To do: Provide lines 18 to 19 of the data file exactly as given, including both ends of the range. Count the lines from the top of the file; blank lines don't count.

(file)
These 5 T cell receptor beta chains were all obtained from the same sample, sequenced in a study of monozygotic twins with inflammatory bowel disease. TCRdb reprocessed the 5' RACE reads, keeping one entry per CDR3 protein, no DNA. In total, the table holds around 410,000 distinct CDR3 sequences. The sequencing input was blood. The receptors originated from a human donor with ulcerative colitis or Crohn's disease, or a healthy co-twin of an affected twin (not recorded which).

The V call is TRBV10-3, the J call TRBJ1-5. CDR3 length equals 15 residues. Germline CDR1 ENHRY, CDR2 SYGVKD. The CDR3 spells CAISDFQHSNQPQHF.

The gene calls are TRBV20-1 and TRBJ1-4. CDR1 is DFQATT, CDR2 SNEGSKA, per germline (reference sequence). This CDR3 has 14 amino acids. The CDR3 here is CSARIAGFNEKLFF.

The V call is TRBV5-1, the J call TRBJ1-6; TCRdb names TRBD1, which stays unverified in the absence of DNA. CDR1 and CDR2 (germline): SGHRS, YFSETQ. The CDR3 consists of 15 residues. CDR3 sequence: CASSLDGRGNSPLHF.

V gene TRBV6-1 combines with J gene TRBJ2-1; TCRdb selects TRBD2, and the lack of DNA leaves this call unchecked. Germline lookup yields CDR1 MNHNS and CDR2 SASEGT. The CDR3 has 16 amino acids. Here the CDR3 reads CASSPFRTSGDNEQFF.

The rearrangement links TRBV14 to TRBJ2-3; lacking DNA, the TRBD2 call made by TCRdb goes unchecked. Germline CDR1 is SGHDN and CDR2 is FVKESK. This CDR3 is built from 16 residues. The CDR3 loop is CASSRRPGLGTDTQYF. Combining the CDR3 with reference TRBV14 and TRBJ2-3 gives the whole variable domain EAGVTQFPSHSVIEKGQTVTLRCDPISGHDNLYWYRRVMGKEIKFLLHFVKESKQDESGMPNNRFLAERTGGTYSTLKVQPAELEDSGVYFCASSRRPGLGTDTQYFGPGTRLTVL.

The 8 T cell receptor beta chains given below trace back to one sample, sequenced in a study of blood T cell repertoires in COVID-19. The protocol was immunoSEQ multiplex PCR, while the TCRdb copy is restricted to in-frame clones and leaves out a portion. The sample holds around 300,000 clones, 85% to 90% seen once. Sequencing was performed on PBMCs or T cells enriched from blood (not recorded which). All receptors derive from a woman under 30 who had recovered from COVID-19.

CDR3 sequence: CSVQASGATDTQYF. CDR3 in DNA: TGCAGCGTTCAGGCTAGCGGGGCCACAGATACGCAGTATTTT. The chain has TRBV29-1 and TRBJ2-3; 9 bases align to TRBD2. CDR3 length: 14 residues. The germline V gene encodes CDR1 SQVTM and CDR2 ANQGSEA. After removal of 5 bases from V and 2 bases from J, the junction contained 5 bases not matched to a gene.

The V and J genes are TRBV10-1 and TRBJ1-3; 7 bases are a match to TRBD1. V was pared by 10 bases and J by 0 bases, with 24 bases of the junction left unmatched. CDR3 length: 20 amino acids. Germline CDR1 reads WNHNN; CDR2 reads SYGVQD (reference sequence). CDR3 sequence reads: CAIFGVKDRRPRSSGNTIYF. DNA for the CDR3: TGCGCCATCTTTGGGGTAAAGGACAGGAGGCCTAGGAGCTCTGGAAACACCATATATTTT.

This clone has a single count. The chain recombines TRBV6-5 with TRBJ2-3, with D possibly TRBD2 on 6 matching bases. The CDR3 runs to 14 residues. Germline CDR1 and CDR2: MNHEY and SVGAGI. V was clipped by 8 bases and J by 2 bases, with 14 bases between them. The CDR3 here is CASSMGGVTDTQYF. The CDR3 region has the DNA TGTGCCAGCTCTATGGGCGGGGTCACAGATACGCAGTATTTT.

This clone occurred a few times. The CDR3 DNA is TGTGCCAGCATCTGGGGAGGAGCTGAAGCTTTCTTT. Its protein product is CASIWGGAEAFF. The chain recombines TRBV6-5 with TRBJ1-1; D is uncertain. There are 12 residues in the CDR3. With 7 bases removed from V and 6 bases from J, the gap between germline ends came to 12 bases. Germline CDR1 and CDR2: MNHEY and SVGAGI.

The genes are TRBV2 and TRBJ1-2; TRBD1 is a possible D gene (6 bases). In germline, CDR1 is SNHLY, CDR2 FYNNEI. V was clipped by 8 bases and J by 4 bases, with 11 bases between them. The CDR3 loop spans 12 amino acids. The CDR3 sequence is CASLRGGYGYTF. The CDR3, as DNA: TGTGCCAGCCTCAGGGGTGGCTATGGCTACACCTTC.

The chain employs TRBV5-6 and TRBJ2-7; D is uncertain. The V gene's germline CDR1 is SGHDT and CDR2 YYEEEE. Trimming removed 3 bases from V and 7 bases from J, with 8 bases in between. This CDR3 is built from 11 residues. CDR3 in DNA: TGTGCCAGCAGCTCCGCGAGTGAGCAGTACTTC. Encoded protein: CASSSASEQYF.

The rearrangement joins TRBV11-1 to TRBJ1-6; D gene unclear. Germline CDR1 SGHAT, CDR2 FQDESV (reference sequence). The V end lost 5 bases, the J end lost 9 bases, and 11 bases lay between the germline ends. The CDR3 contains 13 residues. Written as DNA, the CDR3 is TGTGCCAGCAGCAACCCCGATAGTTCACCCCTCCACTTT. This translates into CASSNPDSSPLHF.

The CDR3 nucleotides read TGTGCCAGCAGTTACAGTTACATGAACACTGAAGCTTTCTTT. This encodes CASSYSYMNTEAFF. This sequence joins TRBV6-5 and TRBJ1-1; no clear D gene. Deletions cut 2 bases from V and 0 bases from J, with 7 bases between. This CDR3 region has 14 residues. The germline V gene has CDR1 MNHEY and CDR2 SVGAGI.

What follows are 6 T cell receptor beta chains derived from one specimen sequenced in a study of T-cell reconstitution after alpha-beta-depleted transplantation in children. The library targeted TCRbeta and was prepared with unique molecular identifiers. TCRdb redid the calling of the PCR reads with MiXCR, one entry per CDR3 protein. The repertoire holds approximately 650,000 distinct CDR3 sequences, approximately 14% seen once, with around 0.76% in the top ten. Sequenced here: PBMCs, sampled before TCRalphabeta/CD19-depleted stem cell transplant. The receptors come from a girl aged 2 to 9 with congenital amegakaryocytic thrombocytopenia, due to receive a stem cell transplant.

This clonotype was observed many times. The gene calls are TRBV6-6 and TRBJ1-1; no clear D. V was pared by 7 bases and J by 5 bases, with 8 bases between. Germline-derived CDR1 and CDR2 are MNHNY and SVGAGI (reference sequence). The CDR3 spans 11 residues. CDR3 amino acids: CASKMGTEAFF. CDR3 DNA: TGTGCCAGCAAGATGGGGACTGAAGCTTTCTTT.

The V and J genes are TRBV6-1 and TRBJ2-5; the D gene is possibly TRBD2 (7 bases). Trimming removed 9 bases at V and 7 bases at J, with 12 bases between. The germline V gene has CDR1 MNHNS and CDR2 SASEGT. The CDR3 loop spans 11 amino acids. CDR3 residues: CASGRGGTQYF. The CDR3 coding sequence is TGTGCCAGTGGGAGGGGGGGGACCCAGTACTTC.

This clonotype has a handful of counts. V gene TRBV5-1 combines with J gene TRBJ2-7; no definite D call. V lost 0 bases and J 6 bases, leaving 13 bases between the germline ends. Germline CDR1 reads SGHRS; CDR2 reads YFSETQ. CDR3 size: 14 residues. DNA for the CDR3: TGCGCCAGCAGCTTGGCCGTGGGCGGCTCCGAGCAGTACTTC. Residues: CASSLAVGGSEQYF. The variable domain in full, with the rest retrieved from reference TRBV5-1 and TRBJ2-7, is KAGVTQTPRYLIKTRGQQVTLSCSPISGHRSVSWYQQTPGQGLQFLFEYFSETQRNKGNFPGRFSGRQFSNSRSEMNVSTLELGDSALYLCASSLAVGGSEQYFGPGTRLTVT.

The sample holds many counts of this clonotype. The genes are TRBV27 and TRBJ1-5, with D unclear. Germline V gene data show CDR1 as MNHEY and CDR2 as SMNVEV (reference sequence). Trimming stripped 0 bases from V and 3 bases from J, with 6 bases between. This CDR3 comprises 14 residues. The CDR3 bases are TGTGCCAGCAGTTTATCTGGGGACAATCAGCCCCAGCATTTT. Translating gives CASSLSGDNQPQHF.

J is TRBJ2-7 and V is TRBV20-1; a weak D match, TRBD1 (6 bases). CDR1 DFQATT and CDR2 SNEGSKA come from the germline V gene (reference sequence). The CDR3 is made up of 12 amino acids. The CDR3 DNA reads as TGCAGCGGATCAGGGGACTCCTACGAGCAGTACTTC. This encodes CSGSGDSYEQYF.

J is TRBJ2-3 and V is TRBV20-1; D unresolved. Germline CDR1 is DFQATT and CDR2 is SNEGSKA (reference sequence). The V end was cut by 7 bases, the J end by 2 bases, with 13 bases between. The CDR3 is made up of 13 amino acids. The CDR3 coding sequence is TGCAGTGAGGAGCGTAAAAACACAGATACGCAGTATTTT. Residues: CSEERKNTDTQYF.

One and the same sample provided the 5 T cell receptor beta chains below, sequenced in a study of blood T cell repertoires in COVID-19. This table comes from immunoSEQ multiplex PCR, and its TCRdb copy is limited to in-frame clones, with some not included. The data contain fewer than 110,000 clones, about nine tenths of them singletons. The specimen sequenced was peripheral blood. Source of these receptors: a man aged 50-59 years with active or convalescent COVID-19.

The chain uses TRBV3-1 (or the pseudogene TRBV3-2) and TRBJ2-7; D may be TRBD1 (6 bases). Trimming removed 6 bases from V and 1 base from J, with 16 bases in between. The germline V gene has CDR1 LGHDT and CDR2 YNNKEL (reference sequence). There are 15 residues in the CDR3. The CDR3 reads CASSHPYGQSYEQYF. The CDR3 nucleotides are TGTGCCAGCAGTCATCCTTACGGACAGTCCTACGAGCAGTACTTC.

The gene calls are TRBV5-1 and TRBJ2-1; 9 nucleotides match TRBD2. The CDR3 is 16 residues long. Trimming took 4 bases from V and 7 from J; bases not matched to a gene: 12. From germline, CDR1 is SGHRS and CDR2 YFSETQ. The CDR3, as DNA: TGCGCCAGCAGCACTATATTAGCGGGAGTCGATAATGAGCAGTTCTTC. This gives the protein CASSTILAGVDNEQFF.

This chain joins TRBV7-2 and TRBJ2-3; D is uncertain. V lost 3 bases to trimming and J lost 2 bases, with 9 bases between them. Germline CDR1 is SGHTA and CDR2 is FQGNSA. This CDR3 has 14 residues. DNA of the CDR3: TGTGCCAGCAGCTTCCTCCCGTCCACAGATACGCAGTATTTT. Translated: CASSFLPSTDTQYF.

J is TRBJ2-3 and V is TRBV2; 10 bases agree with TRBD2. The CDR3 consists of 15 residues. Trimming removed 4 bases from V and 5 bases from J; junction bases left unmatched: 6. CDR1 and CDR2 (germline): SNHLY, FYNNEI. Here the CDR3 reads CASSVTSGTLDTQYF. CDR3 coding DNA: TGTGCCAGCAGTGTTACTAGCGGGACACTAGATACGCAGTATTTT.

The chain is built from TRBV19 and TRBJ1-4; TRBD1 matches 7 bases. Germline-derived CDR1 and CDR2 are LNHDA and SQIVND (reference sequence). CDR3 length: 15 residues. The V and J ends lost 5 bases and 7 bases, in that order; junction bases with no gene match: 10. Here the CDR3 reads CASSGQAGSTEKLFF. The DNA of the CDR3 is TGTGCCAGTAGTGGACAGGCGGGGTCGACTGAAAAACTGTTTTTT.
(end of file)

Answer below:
The V and J genes are TRBV6-1 and TRBJ2-5; the D gene is possibly TRBD2 (7 bases). Trimming removed 9 bases at V and 7 bases at J, with 12 bases between. The germline V gene has CDR1 MNHNS and CDR2 SASEGT. The CDR3 loop spans 11 amino acids. CDR3 residues: CASGRGGTQYF. The CDR3 coding sequence is TGTGCCAGTGGGAGGGGGGGGACCCAGTACTTC.

This clonotype has a handful of counts. V gene TRBV5-1 combines with J gene TRBJ2-7; no definite D call. V lost 0 bases and J 6 bases, leaving 13 bases between the germline ends. Germline CDR1 reads SGHRS; CDR2 reads YFSETQ. CDR3 size: 14 residues. DNA for the CDR3: TGCGCCAGCAGCTTGGCCGTGGGCGGCTCCGAGCAGTACTTC. Residues: CASSLAVGGSEQYF. The variable domain in full, with the rest retrieved from reference TRBV5-1 and TRBJ2-7, is KAGVTQTPRYLIKTRGQQVTLSCSPISGHRSVSWYQQTPGQGLQFLFEYFSETQRNKGNFPGRFSGRQFSNSRSEMNVSTLELGDSALYLCASSLAVGGSEQYFGPGTRLTVT.